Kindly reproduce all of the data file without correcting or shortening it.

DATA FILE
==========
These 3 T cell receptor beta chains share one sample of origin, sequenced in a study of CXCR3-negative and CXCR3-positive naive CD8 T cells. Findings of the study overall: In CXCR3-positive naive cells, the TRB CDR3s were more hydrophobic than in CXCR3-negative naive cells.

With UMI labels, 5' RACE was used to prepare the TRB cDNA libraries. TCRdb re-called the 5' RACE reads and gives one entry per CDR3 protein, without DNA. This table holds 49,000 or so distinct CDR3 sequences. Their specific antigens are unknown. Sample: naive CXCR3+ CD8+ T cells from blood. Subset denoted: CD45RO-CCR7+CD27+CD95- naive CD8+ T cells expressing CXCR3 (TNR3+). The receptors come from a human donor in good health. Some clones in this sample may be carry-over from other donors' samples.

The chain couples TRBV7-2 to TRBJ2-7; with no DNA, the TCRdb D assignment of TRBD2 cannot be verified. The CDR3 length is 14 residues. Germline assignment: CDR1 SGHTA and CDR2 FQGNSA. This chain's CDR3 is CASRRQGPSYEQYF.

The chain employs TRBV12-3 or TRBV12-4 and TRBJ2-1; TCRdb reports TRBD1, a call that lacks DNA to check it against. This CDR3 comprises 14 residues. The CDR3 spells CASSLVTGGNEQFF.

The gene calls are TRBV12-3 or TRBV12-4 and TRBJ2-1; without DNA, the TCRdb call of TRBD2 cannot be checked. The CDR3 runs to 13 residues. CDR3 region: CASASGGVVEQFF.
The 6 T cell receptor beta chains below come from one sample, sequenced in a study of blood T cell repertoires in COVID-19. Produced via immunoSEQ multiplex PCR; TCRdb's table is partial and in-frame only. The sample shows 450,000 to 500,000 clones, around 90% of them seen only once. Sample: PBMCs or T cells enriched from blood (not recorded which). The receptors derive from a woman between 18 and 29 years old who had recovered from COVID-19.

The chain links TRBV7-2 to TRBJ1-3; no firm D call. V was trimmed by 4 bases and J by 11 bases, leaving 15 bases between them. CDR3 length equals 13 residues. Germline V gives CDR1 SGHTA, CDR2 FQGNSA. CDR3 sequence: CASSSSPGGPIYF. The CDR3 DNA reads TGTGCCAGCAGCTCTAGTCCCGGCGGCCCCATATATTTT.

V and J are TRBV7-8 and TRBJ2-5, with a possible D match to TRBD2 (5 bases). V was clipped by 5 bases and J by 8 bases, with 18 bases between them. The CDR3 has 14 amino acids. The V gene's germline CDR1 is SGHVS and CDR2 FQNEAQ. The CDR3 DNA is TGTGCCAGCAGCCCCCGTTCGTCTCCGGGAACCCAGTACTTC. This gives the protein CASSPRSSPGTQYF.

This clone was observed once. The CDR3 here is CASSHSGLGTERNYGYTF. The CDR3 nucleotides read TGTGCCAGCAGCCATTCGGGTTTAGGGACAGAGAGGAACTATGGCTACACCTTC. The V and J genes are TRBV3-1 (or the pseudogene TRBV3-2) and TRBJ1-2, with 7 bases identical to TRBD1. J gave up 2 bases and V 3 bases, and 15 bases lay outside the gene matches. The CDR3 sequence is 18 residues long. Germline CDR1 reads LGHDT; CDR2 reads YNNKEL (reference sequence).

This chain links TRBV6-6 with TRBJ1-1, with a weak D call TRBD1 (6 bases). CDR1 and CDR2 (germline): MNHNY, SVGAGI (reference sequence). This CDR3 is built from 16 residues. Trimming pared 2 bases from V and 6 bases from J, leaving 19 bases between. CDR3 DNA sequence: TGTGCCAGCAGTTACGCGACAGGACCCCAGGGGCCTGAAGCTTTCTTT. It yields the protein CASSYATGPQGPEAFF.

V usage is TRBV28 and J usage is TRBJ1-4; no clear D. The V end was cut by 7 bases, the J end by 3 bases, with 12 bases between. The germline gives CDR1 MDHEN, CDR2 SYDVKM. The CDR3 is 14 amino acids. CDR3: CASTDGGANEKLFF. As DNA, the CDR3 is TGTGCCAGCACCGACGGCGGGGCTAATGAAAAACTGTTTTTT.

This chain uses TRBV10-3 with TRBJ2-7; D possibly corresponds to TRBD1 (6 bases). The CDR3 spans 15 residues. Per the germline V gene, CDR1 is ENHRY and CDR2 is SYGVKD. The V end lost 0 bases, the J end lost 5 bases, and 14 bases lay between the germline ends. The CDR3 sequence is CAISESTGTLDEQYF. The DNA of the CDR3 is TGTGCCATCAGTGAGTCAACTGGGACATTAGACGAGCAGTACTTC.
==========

These 3 T cell receptor beta chains share one sample of origin, sequenced in a study of CXCR3-negative and CXCR3-positive naive CD8 T cells. Findings of the study overall: In CXCR3-positive naive cells, the TRB CDR3s were more hydrophobic than in CXCR3-negative naive cells.

With UMI labels, 5' RACE was used to prepare the TRB cDNA libraries. TCRdb re-called the 5' RACE reads and gives one entry per CDR3 protein, without DNA. This table holds 49,000 or so distinct CDR3 sequences. Their specific antigens are unknown. Sample: naive CXCR3+ CD8+ T cells from blood. Subset denoted: CD45RO-CCR7+CD27+CD95- naive CD8+ T cells expressing CXCR3 (TNR3+). The receptors come from a human donor in good health. Some clones in this sample may be carry-over from other donors' samples.

The chain couples TRBV7-2 to TRBJ2-7; with no DNA, the TCRdb D assignment of TRBD2 cannot be verified. The CDR3 length is 14 residues. Germline assignment: CDR1 SGHTA and CDR2 FQGNSA. This chain's CDR3 is CASRRQGPSYEQYF.

The chain employs TRBV12-3 or TRBV12-4 and TRBJ2-1; TCRdb reports TRBD1, a call that lacks DNA to check it against. This CDR3 comprises 14 residues. The CDR3 spells CASSLVTGGNEQFF.

The gene calls are TRBV12-3 or TRBV12-4 and TRBJ2-1; without DNA, the TCRdb call of TRBD2 cannot be checked. The CDR3 runs to 13 residues. CDR3 region: CASASGGVVEQFF.
The 6 T cell receptor beta chains below come from one sample, sequenced in a study of blood T cell repertoires in COVID-19. Produced via immunoSEQ multiplex PCR; TCRdb's table is partial and in-frame only. The sample shows 450,000 to 500,000 clones, around 90% of them seen only once. Sample: PBMCs or T cells enriched from blood (not recorded which). The receptors derive from a woman between 18 and 29 years old who had recovered from COVID-19.

The chain links TRBV7-2 to TRBJ1-3; no firm D call. V was trimmed by 4 bases and J by 11 bases, leaving 15 bases between them. CDR3 length equals 13 residues. Germline V gives CDR1 SGHTA, CDR2 FQGNSA. CDR3 sequence: CASSSSPGGPIYF. The CDR3 DNA reads TGTGCCAGCAGCTCTAGTCCCGGCGGCCCCATATATTTT.

V and J are TRBV7-8 and TRBJ2-5, with a possible D match to TRBD2 (5 bases). V was clipped by 5 bases and J by 8 bases, with 18 bases between them. The CDR3 has 14 amino acids. The V gene's germline CDR1 is SGHVS and CDR2 FQNEAQ. The CDR3 DNA is TGTGCCAGCAGCCCCCGTTCGTCTCCGGGAACCCAGTACTTC. This gives the protein CASSPRSSPGTQYF.

This clone was observed once. The CDR3 here is CASSHSGLGTERNYGYTF. The CDR3 nucleotides read TGTGCCAGCAGCCATTCGGGTTTAGGGACAGAGAGGAACTATGGCTACACCTTC. The V and J genes are TRBV3-1 (or the pseudogene TRBV3-2) and TRBJ1-2, with 7 bases identical to TRBD1. J gave up 2 bases and V 3 bases, and 15 bases lay outside the gene matches. The CDR3 sequence is 18 residues long. Germline CDR1 reads LGHDT; CDR2 reads YNNKEL (reference sequence).

This chain links TRBV6-6 with TRBJ1-1, with a weak D call TRBD1 (6 bases). CDR1 and CDR2 (germline): MNHNY, SVGAGI (reference sequence). This CDR3 is built from 16 residues. Trimming pared 2 bases from V and 6 bases from J, leaving 19 bases between. CDR3 DNA sequence: TGTGCCAGCAGTTACGCGACAGGACCCCAGGGGCCTGAAGCTTTCTTT. It yields the protein CASSYATGPQGPEAFF.

V usage is TRBV28 and J usage is TRBJ1-4; no clear D. The V end was cut by 7 bases, the J end by 3 bases, with 12 bases between. The germline gives CDR1 MDHEN, CDR2 SYDVKM. The CDR3 is 14 amino acids. CDR3: CASTDGGANEKLFF. As DNA, the CDR3 is TGTGCCAGCACCGACGGCGGGGCTAATGAAAAACTGTTTTTT.

This chain uses TRBV10-3 with TRBJ2-7; D possibly corresponds to TRBD1 (6 bases). The CDR3 spans 15 residues. Per the germline V gene, CDR1 is ENHRY and CDR2 is SYGVKD. The V end lost 0 bases, the J end lost 5 bases, and 14 bases lay between the germline ends. The CDR3 sequence is CAISESTGTLDEQYF. The DNA of the CDR3 is TGTGCCATCAGTGAGTCAACTGGGACATTAGACGAGCAGTACTTC.